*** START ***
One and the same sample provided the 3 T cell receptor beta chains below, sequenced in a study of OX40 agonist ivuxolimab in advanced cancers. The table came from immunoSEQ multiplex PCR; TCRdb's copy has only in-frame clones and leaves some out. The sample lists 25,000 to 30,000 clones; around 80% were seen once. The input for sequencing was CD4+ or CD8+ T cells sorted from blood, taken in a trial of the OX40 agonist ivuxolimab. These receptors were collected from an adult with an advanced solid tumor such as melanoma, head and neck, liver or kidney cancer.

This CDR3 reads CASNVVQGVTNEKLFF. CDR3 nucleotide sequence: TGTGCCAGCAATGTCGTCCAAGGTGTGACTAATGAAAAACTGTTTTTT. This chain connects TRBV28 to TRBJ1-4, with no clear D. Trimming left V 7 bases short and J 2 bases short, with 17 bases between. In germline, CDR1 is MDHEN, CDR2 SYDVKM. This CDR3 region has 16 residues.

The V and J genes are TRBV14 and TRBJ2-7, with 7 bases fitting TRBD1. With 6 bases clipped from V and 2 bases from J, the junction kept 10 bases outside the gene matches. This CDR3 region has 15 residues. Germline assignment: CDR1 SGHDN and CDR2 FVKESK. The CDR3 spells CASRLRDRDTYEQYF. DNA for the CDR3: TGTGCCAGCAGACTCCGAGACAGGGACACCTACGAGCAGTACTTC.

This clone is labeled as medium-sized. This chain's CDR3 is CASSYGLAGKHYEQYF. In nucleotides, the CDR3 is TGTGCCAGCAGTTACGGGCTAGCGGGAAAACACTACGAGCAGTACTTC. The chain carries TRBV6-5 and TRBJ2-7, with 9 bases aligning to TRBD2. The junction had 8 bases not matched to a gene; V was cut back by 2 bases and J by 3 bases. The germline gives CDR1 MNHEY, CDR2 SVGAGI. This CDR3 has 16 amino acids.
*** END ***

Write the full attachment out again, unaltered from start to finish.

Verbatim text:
One and the same sample provided the 3 T cell receptor beta chains below, sequenced in a study of OX40 agonist ivuxolimab in advanced cancers. The table came from immunoSEQ multiplex PCR; TCRdb's copy has only in-frame clones and leaves some out. The sample lists 25,000 to 30,000 clones; around 80% were seen once. The input for sequencing was CD4+ or CD8+ T cells sorted from blood, taken in a trial of the OX40 agonist ivuxolimab. These receptors were collected from an adult with an advanced solid tumor such as melanoma, head and neck, liver or kidney cancer.

This CDR3 reads CASNVVQGVTNEKLFF. CDR3 nucleotide sequence: TGTGCCAGCAATGTCGTCCAAGGTGTGACTAATGAAAAACTGTTTTTT. This chain connects TRBV28 to TRBJ1-4, with no clear D. Trimming left V 7 bases short and J 2 bases short, with 17 bases between. In germline, CDR1 is MDHEN, CDR2 SYDVKM. This CDR3 region has 16 residues.

The V and J genes are TRBV14 and TRBJ2-7, with 7 bases fitting TRBD1. With 6 bases clipped from V and 2 bases from J, the junction kept 10 bases outside the gene matches. This CDR3 region has 15 residues. Germline assignment: CDR1 SGHDN and CDR2 FVKESK. The CDR3 spells CASRLRDRDTYEQYF. DNA for the CDR3: TGTGCCAGCAGACTCCGAGACAGGGACACCTACGAGCAGTACTTC.

This clone is labeled as medium-sized. This chain's CDR3 is CASSYGLAGKHYEQYF. In nucleotides, the CDR3 is TGTGCCAGCAGTTACGGGCTAGCGGGAAAACACTACGAGCAGTACTTC. The chain carries TRBV6-5 and TRBJ2-7, with 9 bases aligning to TRBD2. The junction had 8 bases not matched to a gene; V was cut back by 2 bases and J by 3 bases. The germline gives CDR1 MNHEY, CDR2 SVGAGI. This CDR3 has 16 amino acids.